Ethical Performance
inside intelligence for responsible business


Ministers seek holy grail of social return measure

June 2008

The UK government is to develop a standard way of calculating social return on investment. The Cabinet Office has set up a £350,000 ($690,000) three-year project to produce a measure, and says it will ‘bring together the public sector, independent investors and social enterprises to agree a standard methodology... that places a financial value on social benefit’.

One of the researchers’ tasks will be to put a figure on the value of jobs created by social enterprises, based on factors such as the savings in state benefit payments, reduced crime and health treatment, and additional tax income.

Cabinet Office minister Phil Hope, whose department is overseeing the research, said that the main purpose was to enable the increasing number of British social enterprises ‘to demonstrate their impact to investors and public services and help them attract funding’. An agreed measure could also guide the government when allocating its annual £100million investment budget for non-profit groups.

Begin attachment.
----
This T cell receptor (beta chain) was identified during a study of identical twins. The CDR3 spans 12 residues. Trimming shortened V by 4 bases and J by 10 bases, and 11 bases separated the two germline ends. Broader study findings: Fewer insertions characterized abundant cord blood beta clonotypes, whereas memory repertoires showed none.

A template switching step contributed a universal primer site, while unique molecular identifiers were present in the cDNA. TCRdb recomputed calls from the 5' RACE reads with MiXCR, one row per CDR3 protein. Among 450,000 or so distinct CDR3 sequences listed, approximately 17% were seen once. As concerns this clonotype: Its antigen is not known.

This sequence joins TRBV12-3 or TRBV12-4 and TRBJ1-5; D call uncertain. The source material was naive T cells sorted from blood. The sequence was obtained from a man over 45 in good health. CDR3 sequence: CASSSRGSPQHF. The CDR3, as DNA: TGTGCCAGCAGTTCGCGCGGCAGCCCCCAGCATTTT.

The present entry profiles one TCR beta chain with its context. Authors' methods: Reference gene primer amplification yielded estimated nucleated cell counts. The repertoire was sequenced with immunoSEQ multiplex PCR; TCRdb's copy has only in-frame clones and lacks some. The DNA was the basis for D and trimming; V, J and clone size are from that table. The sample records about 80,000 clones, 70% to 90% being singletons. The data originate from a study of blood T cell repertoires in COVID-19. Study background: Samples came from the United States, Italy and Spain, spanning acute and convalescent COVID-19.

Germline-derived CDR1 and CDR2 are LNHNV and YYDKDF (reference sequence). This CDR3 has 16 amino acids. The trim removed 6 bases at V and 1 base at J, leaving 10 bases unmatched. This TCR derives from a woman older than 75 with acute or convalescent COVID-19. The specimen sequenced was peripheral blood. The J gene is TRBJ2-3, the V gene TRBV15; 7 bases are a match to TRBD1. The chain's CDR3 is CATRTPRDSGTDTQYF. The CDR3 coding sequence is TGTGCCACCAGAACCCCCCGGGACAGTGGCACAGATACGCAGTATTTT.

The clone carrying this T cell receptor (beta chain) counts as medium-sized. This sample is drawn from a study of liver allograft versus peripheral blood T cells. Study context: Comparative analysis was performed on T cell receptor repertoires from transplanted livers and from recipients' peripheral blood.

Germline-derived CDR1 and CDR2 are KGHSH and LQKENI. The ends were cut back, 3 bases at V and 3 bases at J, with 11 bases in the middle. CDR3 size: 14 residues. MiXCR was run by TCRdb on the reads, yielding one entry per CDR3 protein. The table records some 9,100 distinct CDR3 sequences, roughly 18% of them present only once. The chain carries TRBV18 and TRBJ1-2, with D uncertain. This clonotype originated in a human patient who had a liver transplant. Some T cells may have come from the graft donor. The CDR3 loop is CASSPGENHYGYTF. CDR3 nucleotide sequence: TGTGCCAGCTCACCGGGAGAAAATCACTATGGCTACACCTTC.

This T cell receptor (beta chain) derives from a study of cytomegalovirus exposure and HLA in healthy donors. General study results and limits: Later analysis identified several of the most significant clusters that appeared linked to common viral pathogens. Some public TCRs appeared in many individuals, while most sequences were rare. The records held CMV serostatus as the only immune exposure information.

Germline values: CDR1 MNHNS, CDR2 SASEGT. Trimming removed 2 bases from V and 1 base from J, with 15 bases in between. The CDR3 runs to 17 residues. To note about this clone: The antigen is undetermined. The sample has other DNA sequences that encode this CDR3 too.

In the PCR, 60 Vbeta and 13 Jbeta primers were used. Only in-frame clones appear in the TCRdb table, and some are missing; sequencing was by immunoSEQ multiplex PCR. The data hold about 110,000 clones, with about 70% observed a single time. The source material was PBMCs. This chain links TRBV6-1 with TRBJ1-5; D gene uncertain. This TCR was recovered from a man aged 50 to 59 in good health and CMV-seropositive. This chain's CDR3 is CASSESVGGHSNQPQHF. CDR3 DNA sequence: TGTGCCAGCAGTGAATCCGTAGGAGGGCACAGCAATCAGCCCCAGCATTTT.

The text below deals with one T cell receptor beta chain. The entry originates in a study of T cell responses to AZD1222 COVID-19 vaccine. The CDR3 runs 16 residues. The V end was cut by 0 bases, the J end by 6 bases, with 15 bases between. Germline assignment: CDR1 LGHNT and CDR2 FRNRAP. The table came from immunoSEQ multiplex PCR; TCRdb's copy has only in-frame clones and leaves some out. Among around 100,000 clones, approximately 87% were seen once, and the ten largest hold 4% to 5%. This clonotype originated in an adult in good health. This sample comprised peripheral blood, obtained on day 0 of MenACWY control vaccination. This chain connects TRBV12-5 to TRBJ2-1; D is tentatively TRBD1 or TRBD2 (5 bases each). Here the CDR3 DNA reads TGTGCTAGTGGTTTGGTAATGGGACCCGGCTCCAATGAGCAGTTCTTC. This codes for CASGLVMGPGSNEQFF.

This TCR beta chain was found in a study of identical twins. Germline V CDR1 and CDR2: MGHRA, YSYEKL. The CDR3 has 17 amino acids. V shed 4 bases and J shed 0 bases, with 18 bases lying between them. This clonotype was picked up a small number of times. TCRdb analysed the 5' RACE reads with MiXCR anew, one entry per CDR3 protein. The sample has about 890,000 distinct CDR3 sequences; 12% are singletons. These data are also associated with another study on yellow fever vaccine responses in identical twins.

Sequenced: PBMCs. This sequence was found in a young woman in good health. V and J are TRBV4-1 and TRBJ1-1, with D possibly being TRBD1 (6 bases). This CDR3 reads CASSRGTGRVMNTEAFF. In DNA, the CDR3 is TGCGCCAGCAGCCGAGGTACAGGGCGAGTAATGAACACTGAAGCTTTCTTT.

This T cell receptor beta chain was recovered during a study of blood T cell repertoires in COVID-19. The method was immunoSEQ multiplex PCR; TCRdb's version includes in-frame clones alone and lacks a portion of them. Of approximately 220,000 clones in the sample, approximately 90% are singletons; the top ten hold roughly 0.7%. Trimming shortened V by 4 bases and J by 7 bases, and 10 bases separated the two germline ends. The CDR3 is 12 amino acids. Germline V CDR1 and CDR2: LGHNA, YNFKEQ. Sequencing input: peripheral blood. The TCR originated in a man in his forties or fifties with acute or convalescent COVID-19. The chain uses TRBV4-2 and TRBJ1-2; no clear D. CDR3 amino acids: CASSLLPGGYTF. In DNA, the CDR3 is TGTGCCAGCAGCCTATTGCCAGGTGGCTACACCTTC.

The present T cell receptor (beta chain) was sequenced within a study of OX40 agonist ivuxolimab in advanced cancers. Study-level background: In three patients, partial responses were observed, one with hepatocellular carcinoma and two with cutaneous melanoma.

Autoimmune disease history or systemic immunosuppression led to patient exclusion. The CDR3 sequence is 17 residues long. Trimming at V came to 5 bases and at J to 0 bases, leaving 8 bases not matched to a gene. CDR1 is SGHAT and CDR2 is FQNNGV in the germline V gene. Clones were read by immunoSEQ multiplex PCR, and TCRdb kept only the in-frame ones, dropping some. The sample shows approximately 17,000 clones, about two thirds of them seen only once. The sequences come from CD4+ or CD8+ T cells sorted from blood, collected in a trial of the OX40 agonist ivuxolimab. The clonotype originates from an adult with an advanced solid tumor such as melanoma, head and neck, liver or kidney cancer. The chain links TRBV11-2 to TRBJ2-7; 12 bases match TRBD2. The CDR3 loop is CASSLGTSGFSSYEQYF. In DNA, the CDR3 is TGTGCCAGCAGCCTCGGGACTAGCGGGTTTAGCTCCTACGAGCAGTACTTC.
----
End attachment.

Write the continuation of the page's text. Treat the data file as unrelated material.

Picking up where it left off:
However, while the focus will be on small enterprises, specialists say any methodology that is developed should also be applicable to large companies. ‘There’s no reason why it cannot be used equally for a big company like Shell’, said Eva Neitzert, a project manager at The New Economics Foundation think-tank.

‘The basic task is to look at a company’s social and environmental impacts and attach a monetary value to each of them. That can be done across the board, with larger companies just as much as small ones and in the public and charitable sectors as well as the private.’

Assessing social return on investment has long been a tricky area, as placing a value on intangibles is notoriously difficult. Last year the Prince of Wales commissioned research into how businesses can formally calculate the social costs and benefits of their activities, but the final report failed to give concrete advice (EP9, issue 9, p5).

UK & NI Ireland | Government role

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